McCartney

Paul McCartney (1970)

With this regressive (and somehow still revolutionary) solo debut, Paul McCartney paved the way for indie rock and lo-fi music. Having recently disbanded the Beatles, a remorseful and bitter Paul decided to retreat back into the studio and focus on the joy of music-making to deal with the loss of his companions. That attitude infuses McCartney with a playful, nostalgic aura, and yet there’s a thoughtful, sad quality to these half-finished semi-acoustic ditties. The songwriting mirrors the awkward turning point Paul was facing in his life. Lots of previously important things are missing: a guitar part here, a rhythm section there, proper song structures nearly everywhere. There are also frayed edges and tension all around: flubbed notes, a touch of muddy production, accidental studio noise, channels of music cut out.

Yes, it is a flawed recording in a technical sense, but it still displays a lot of talent and willpower. Paul soldiers on, playing everything himself (in fact, this is the first album to be recorded and performed entirely by one person). The ex-Beatle showed that he still had his trademark charm and melodic sense, despite the ramshackle proceedings. In the wake of “back-to-basics” pioneers, this extreme technique was a huge innovation. McCartney’s shockingly “incomplete” and jumbled nature paved the way for countless imitators. It was the end of an era: rock albums were no longer always huge statements or creative evolutions. As John said on Plastic Ono Band‘s “God”, the dream was over, and releases would be more and more frequently used as time-markers or languorous, cyclical ramblings. This record is the archetypal example of such “settling down” works. It also established the grounded, pastoral pleasures McCartney’s solo career would have.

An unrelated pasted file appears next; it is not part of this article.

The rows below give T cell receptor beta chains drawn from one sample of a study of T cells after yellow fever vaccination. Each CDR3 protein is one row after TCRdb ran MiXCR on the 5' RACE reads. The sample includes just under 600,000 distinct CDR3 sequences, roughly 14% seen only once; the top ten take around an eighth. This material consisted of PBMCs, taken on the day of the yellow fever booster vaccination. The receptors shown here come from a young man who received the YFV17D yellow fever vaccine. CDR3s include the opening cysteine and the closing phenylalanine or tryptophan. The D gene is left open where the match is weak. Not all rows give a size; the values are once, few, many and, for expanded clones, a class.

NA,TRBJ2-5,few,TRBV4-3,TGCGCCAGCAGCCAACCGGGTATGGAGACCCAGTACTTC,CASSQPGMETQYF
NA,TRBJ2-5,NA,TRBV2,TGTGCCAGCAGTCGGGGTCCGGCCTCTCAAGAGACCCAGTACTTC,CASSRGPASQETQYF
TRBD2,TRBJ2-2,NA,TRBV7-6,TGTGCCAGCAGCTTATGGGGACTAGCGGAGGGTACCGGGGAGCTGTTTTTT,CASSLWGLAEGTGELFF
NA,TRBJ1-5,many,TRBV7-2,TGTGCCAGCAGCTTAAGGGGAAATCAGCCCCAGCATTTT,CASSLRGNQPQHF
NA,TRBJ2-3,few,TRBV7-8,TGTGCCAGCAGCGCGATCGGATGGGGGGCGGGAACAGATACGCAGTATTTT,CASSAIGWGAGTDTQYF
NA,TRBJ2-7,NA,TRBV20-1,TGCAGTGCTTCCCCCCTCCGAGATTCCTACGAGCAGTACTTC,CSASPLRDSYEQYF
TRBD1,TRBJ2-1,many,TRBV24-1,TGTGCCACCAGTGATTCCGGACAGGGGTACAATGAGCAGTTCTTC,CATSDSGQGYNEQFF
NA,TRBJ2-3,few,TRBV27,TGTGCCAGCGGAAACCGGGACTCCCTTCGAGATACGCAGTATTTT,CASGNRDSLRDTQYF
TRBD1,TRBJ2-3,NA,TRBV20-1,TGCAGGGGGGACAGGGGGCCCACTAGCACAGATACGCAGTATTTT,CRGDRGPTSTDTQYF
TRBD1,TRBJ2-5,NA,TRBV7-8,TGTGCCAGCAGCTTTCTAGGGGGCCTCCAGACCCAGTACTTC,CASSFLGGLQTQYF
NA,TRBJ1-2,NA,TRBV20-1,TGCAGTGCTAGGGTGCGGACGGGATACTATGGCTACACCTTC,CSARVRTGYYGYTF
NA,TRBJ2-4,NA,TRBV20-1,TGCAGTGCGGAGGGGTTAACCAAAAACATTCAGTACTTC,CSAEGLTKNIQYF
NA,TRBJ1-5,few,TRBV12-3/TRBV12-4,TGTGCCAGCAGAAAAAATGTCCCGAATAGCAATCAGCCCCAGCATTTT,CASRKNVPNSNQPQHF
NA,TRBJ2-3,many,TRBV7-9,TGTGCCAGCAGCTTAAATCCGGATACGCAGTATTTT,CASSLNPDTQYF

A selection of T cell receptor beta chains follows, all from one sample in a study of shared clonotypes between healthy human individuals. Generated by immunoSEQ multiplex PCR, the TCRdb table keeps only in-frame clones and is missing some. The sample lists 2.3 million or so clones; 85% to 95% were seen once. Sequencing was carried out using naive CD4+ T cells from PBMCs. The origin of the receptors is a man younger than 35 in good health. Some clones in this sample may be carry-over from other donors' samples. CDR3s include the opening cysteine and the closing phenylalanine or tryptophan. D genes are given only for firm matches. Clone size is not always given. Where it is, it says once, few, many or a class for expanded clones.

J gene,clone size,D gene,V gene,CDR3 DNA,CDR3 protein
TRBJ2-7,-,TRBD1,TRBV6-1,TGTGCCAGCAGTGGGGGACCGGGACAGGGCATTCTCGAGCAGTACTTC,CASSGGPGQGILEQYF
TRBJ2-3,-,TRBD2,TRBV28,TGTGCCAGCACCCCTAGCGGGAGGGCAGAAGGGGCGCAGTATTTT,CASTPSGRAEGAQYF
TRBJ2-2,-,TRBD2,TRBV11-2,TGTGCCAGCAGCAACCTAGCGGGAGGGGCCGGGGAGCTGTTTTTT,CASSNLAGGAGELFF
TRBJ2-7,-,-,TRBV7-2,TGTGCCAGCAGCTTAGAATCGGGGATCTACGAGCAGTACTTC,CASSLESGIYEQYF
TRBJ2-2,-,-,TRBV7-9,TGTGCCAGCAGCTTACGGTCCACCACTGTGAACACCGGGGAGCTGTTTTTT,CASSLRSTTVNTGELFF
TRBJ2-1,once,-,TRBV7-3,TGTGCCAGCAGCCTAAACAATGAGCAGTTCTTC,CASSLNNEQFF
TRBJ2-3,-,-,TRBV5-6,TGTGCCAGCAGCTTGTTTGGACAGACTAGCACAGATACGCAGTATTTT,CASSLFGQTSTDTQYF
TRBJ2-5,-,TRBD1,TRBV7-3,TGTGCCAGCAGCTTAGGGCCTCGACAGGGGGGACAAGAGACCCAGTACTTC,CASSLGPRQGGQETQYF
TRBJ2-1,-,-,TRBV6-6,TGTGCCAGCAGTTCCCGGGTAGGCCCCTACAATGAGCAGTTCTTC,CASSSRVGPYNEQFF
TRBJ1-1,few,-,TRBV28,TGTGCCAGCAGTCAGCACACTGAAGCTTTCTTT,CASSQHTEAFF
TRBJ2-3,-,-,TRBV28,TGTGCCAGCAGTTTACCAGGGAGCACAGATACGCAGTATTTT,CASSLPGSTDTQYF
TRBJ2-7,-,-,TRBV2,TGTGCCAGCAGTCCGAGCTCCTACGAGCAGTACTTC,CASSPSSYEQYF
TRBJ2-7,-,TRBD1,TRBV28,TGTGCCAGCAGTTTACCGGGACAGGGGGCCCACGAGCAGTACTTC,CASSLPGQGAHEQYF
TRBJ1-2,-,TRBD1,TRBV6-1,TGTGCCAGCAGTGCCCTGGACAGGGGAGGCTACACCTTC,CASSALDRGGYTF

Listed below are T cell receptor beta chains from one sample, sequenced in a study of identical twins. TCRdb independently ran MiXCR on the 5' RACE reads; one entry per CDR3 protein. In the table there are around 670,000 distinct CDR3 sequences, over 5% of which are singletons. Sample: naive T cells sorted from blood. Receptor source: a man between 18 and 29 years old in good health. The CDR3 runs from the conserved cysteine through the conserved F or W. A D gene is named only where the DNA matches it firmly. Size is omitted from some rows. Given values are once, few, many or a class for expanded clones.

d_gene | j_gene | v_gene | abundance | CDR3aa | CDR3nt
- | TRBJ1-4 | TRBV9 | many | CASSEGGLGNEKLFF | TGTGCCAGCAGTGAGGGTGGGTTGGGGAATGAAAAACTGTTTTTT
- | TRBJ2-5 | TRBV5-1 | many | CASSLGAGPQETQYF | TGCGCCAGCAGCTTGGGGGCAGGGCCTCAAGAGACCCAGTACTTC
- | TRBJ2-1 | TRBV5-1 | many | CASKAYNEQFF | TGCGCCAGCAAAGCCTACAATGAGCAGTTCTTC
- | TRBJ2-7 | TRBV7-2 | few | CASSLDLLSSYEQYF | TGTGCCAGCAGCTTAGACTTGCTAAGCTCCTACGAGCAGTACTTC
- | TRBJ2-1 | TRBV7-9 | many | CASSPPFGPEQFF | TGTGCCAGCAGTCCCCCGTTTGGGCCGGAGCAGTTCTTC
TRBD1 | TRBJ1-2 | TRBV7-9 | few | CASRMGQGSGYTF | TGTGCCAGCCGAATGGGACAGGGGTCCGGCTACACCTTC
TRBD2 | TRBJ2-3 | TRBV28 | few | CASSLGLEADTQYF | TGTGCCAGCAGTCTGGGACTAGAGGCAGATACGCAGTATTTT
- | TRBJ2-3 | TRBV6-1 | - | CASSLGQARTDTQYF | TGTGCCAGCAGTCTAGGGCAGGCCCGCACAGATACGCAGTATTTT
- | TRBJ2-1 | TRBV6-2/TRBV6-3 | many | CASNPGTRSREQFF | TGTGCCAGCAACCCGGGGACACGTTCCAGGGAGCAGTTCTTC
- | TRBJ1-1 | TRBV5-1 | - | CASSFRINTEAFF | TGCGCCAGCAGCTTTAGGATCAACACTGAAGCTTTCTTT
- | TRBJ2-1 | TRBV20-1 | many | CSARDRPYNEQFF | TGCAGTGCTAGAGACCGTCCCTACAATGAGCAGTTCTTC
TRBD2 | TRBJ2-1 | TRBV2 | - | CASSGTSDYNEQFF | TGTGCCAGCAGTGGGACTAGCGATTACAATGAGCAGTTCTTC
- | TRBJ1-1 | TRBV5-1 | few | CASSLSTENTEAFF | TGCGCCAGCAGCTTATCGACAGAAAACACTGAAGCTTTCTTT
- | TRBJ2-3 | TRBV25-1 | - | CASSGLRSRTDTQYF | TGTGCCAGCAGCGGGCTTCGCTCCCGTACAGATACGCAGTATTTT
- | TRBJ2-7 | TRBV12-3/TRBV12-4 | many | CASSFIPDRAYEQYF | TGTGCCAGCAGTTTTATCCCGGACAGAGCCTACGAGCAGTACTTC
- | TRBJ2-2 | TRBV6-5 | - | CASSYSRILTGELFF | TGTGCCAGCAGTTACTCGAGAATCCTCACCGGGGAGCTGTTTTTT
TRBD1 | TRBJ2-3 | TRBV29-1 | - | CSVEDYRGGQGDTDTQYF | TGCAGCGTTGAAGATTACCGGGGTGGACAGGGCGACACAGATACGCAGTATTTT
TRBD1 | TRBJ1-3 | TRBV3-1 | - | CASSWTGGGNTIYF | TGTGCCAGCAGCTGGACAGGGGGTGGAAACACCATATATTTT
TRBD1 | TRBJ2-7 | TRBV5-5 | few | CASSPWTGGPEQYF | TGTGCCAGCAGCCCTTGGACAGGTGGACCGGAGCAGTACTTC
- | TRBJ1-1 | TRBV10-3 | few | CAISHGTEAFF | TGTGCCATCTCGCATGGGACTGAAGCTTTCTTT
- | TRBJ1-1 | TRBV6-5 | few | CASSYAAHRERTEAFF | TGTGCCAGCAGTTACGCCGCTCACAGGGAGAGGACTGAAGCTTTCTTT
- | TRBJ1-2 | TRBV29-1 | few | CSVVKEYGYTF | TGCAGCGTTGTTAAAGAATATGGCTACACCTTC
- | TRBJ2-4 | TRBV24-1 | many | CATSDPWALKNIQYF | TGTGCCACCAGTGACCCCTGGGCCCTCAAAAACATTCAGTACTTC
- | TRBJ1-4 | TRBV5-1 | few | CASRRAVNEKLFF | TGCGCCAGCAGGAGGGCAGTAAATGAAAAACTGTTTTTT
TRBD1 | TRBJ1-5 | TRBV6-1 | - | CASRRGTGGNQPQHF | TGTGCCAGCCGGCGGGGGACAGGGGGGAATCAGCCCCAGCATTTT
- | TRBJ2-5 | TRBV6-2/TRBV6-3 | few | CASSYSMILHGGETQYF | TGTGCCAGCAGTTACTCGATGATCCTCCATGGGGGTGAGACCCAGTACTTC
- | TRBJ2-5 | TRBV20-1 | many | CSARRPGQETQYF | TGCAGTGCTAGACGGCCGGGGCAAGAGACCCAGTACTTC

Key track: “Junk”

See also: Friends –  the Beach Boys (1968), Ram – Paul McCartney (1971)

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